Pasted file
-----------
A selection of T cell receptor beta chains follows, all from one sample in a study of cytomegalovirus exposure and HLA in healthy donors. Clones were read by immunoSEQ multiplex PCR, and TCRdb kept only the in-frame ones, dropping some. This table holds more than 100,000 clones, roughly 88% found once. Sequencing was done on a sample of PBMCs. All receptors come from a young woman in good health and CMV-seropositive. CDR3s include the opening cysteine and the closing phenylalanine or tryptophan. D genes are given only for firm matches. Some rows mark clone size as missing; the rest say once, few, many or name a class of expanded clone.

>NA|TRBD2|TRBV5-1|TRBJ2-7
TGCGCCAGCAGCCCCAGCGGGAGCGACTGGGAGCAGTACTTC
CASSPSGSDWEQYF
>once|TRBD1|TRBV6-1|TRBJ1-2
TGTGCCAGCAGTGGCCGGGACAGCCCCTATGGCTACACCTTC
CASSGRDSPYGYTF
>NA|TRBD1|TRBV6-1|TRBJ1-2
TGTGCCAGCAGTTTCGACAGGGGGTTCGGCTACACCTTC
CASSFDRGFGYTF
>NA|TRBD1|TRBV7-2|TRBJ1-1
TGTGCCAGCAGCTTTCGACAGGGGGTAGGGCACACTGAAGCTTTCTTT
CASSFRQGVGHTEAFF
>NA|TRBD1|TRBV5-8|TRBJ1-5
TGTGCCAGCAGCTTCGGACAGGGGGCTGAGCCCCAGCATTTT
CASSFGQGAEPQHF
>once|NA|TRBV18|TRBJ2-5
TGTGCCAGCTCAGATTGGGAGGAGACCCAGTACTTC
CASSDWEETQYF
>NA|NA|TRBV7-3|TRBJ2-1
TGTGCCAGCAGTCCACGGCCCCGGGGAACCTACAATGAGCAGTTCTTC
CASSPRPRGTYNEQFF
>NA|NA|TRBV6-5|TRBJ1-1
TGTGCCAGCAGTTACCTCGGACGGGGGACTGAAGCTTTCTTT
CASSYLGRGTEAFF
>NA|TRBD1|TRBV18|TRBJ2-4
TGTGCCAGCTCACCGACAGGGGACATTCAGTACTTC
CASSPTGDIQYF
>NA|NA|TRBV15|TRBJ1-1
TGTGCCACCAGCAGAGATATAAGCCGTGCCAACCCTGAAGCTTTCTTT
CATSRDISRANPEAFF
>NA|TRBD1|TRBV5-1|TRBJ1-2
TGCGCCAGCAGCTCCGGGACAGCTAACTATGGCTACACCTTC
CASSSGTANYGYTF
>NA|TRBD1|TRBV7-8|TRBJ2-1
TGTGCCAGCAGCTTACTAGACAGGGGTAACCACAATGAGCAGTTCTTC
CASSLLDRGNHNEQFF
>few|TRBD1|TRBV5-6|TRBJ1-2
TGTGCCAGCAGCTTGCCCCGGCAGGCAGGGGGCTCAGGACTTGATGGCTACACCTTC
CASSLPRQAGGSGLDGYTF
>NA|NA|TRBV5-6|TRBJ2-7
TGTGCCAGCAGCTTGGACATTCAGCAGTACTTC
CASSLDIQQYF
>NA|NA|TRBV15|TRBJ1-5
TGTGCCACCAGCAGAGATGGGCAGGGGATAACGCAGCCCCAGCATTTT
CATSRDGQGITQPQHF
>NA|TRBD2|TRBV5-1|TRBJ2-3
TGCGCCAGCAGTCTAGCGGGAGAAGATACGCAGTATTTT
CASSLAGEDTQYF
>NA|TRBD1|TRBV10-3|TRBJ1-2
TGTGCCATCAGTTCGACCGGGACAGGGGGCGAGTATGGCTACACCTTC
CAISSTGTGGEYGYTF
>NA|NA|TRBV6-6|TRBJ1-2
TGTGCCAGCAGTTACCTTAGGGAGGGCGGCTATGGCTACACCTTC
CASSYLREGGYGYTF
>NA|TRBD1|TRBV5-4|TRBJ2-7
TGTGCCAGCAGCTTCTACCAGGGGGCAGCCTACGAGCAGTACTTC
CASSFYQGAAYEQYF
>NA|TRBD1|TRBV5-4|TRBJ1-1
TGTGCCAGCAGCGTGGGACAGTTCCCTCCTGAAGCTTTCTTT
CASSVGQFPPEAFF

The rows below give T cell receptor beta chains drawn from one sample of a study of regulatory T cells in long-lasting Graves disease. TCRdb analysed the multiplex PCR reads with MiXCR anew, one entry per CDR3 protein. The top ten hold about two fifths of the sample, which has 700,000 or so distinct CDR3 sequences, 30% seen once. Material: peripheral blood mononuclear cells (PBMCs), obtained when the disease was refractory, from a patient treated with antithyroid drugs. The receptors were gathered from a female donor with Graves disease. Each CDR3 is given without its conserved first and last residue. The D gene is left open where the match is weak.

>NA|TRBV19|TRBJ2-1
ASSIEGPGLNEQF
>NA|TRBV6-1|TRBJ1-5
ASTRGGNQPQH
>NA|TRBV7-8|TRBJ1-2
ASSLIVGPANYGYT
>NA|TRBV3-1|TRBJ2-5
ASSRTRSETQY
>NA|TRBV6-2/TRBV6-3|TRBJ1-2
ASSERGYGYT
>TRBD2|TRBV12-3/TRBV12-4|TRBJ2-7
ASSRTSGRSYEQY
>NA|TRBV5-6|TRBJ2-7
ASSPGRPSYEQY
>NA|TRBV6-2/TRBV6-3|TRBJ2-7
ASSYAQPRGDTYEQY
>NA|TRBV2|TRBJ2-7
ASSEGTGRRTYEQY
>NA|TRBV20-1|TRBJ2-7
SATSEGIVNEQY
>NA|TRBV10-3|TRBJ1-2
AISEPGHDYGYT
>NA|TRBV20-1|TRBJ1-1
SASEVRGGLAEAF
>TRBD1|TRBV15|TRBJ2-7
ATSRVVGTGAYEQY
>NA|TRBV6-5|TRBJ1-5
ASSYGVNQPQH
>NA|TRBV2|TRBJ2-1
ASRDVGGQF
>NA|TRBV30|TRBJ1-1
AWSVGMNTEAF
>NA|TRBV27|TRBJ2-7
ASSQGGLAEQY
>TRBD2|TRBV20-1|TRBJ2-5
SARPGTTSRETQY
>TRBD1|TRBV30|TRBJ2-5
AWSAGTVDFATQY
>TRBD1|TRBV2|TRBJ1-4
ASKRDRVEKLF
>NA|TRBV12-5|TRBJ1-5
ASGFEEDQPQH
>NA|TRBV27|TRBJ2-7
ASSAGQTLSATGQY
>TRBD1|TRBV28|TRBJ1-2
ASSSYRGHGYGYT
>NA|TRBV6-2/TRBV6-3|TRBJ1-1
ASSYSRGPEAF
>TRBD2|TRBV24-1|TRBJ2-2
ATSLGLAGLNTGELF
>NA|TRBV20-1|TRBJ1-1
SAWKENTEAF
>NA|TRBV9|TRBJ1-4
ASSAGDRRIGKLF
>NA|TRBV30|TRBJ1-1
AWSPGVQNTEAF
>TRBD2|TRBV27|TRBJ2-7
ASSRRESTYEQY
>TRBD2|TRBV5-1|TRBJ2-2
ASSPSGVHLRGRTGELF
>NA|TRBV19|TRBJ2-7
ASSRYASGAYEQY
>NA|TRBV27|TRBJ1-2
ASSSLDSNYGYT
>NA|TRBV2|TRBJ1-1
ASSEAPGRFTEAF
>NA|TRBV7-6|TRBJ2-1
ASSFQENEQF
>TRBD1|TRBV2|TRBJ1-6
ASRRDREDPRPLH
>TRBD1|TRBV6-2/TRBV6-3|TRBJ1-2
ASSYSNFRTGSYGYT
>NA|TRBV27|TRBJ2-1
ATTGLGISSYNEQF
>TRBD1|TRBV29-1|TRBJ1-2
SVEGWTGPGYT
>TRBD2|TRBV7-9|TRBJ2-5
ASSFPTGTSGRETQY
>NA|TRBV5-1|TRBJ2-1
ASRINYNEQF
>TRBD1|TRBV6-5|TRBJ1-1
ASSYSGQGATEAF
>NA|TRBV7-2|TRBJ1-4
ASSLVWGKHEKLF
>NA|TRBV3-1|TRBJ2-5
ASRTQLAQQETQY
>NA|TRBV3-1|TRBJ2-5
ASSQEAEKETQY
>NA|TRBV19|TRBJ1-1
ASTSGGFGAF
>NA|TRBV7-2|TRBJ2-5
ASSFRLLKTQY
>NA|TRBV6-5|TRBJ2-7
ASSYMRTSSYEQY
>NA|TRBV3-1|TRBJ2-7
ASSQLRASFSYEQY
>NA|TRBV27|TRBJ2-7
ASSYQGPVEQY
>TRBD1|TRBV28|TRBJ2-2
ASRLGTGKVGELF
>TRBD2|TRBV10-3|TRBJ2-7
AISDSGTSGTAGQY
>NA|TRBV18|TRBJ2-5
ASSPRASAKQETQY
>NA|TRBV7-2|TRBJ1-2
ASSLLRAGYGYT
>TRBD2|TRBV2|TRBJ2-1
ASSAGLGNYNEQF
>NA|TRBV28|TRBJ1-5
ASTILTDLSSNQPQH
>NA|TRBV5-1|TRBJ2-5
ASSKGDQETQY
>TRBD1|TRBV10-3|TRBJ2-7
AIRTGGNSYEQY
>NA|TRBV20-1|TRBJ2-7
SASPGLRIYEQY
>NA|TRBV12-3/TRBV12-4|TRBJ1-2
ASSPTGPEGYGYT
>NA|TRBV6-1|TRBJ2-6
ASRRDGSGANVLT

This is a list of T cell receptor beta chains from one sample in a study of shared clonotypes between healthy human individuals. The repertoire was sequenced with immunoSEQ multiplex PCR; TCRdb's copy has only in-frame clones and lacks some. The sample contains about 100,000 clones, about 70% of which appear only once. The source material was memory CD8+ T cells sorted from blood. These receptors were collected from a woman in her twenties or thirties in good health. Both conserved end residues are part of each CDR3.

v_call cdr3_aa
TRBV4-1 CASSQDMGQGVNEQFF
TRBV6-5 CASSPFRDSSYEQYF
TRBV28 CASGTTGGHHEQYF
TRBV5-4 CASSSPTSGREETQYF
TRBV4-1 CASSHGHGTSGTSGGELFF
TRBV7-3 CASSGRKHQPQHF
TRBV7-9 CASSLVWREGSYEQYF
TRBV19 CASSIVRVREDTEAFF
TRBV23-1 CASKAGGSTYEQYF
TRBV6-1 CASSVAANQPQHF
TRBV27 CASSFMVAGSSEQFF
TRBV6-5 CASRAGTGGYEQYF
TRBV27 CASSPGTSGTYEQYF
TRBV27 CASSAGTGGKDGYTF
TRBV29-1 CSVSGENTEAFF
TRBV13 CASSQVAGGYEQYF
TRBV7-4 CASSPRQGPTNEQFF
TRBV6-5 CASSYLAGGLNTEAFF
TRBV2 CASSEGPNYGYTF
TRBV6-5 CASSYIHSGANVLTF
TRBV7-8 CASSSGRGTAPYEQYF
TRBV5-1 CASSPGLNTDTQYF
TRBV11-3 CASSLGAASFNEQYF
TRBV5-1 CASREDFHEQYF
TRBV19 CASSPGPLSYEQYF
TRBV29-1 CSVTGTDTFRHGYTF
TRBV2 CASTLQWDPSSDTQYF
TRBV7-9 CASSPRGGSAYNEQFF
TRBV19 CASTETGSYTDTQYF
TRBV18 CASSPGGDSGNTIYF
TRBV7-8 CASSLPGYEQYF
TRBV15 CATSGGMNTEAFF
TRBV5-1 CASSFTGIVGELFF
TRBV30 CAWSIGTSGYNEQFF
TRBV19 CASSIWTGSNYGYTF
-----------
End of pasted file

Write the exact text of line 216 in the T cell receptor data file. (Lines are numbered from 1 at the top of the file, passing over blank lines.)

TRBV15 CATSGGMNTEAFF